Pictured is Durn. Weilding “Jin’Rokh, The Great Apocalypse”. Now at rest.

3 / 4

One to go.

Commentary: It feels so good to be done. Third year was difficult – not necessarily in terms of the content studied. Difficult in every way but scholastically, and so academics were thus rendered difficult as well. I feel like I’ve been stretched every way possible, and yet I know this is just the tiny, visible peak of a monstrous iceberg.

This year is significant for many reasons, but few of them relate to school. This year marked the beginning of my first real relationship in ~4 years. Real, in this case, meaning “she is actually, in fact, interested and reciprocal; capable of making her mind up and being clear about it”. I apologize if the previous sentence comes off as bitter, as I’m not much bitter anymore, just glad to not be tired in the same way I was when that sort of thing bothered me (ie. right before meeting Steph). To add encouragement to healing, I found myself engaged shortly thereafter to someone I oft refer to as “Miss MyUniverse”, among many other things. I freely admit my human propensity towards bias and preference and subjectivity, but I honestly and holistically would submit my Fiancee as the best woman in all chronology, geography, and my unchanging opinion. Bar none. If you disagree, I will fight you and your ignorance (gently).

Consequential to these remarkable and unexpected developments, focusing on academics has often been the last thing on my mind this year – and my marks will likely show the proof. I do expect to pass everything (some by the skins of their teeth), for which I am thankful and admittedly quite surprised in a couple of cases. Papers and topics for them filled my head throughout the year, and I feel some of my best writing ever was done – and some of the most mediocre as well. I discovered I rather dislike open-ended English essays, and rather love open-ended Philosophy essays. I nurtured a growing passion for poetry (which hasn’t really manifested itself in much writing for my poetry blog as of yet, but I’m sure it will come. Finally, I took to calling myself a “Philosophy and English joint major” where before I had called myself an “English and Philosophy joint major”. The reasoning is simple: I get excited about Philosophy. Almost always. English Literature, (especially the historical, remembering names and junk stuff) not so much.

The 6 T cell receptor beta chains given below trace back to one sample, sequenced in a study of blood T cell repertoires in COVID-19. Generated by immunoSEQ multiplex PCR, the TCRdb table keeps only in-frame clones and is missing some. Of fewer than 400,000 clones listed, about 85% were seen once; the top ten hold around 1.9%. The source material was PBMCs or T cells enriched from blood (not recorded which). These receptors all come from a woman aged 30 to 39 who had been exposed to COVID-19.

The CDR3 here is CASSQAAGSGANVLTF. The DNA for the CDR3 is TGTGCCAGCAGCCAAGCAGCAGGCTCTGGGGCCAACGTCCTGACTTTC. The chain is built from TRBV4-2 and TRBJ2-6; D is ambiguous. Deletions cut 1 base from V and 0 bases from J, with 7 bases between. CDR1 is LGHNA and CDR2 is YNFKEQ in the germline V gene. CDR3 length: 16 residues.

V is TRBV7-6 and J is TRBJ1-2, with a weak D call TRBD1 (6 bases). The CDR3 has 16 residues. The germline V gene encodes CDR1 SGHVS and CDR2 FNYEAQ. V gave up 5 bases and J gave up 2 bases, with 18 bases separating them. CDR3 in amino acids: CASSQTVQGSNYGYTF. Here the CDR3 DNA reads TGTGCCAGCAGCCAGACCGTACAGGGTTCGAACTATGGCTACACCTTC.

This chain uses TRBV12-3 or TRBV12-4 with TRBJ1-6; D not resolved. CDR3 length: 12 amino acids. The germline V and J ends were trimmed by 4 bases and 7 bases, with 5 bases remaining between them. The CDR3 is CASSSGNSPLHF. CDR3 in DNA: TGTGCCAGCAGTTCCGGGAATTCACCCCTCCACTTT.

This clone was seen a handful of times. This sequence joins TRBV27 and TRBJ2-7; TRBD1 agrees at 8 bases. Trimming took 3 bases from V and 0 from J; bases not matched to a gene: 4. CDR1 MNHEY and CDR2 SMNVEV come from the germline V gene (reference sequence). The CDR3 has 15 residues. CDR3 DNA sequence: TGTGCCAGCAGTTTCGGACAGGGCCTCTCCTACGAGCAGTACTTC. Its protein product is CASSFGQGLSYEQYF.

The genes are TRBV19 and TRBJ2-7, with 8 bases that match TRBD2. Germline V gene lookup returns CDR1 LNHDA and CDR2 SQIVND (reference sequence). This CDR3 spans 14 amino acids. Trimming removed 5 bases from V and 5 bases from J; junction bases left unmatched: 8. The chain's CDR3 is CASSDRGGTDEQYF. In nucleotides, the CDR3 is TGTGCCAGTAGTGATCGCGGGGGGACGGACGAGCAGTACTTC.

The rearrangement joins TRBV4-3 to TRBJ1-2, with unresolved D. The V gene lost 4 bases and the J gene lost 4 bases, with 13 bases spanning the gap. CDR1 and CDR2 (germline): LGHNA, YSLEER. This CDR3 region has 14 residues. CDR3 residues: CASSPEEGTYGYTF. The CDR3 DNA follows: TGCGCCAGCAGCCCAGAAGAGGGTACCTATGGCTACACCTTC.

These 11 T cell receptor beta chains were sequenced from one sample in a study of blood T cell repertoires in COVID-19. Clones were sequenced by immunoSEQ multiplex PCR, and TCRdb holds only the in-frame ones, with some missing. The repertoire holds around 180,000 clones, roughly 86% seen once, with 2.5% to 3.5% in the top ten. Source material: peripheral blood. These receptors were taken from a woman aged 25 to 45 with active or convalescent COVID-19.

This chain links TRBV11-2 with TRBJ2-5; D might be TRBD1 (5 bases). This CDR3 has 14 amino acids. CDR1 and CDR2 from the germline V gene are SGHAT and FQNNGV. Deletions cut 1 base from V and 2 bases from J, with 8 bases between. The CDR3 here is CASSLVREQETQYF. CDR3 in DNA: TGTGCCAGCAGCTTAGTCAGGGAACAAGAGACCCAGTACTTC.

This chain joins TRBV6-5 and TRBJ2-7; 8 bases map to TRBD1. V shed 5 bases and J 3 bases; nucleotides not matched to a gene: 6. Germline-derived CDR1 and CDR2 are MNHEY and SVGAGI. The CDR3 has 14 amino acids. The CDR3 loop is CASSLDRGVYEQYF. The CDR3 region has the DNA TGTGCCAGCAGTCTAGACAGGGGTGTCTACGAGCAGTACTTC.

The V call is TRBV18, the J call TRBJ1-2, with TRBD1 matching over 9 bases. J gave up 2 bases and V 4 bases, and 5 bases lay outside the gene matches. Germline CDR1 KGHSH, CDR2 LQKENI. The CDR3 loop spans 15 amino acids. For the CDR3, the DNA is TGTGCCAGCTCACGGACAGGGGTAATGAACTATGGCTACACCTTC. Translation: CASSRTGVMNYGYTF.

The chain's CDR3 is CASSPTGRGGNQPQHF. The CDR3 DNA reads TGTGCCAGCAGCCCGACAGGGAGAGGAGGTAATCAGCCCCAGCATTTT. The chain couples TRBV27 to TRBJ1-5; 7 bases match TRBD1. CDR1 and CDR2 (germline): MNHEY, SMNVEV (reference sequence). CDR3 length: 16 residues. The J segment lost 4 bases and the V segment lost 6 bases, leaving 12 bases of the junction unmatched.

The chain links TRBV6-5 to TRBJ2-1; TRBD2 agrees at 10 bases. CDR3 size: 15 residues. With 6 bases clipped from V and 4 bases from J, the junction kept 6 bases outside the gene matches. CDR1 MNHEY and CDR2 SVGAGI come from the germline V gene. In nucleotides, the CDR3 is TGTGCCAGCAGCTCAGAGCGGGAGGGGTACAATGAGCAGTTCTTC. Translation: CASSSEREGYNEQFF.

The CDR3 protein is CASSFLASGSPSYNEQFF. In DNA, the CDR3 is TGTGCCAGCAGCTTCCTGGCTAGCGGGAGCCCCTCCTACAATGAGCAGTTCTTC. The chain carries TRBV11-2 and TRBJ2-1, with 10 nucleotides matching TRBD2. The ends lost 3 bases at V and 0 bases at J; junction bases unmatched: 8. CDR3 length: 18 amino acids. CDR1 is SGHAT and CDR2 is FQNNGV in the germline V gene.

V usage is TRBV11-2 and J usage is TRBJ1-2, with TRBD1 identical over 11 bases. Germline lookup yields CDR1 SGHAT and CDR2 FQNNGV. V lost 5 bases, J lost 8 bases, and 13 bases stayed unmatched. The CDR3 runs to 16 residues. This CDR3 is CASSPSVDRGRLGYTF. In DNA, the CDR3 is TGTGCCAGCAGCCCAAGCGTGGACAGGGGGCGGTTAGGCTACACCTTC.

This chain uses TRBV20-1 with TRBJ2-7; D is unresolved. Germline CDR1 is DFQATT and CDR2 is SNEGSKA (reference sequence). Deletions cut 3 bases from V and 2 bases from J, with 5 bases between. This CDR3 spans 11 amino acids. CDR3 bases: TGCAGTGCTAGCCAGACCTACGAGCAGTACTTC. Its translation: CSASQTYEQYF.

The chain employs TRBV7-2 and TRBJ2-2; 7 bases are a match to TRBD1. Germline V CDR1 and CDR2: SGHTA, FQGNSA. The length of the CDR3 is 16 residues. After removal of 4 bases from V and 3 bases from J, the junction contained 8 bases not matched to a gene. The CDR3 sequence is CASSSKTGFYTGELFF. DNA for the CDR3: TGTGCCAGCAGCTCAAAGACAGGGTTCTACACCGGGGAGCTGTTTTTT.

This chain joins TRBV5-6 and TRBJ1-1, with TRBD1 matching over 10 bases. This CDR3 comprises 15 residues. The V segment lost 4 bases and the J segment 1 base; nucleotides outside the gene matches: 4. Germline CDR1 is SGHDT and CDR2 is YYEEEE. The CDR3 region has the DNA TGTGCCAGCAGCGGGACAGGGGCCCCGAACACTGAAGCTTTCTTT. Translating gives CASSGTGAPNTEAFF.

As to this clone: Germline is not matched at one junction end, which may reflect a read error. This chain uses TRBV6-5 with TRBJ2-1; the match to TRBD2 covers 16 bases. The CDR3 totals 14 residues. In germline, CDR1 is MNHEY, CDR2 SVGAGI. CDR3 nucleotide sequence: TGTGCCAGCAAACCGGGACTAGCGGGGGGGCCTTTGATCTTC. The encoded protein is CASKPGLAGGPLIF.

Without further ado:

Annual Thirty “Best” Things of 0708 school year:
01. Going with Al & Shane & Gord to Barrie to commit random high-jinks.
02. Doing 2v2 Arenas with my friend “Serida” in the Fall (August-November ’07).
03. Super Smash Bros. Brawl for the Wii – a more ‘epic win’ could not be conceived.
04. Getting myself into a real, honest-to-goodness relationship with someone-awesome.
05. Getting engaged to that same someone-awesome.
06. Thursday nights studying Colossians here at the house with my TCF small group.
07. Playing Dustin Kensrue’s “Blanket of Ghosts” with Todd at TCF Coffee House in honour of Robert Jordan. RIP.
08. Five months of unemployment (which was, simultaneously among the worst things).
09. No classes on Thursdays.
10. Getting both of my characters in WoW to level 70.
11. Quitting World of Warcraft in December. Again. For good this time. (It’s even uninstalled.)
12. Regular weekends in Toronto visiting Steph and so many other friends.
13. Trips way up North (South Porcupine) for Thanksgiving, Christmas, and Premarital Counselling Round 1.
14. Mondays hanging out with Todd, talkin’ life.
15. Early Modern Philosophy with M. Neumann, and, more importantly, T. Anderson.
16. Acquiring a second family. /wave
17. TCF Retreats Fall & Winter.
18. Our new boarder – my friend Shane!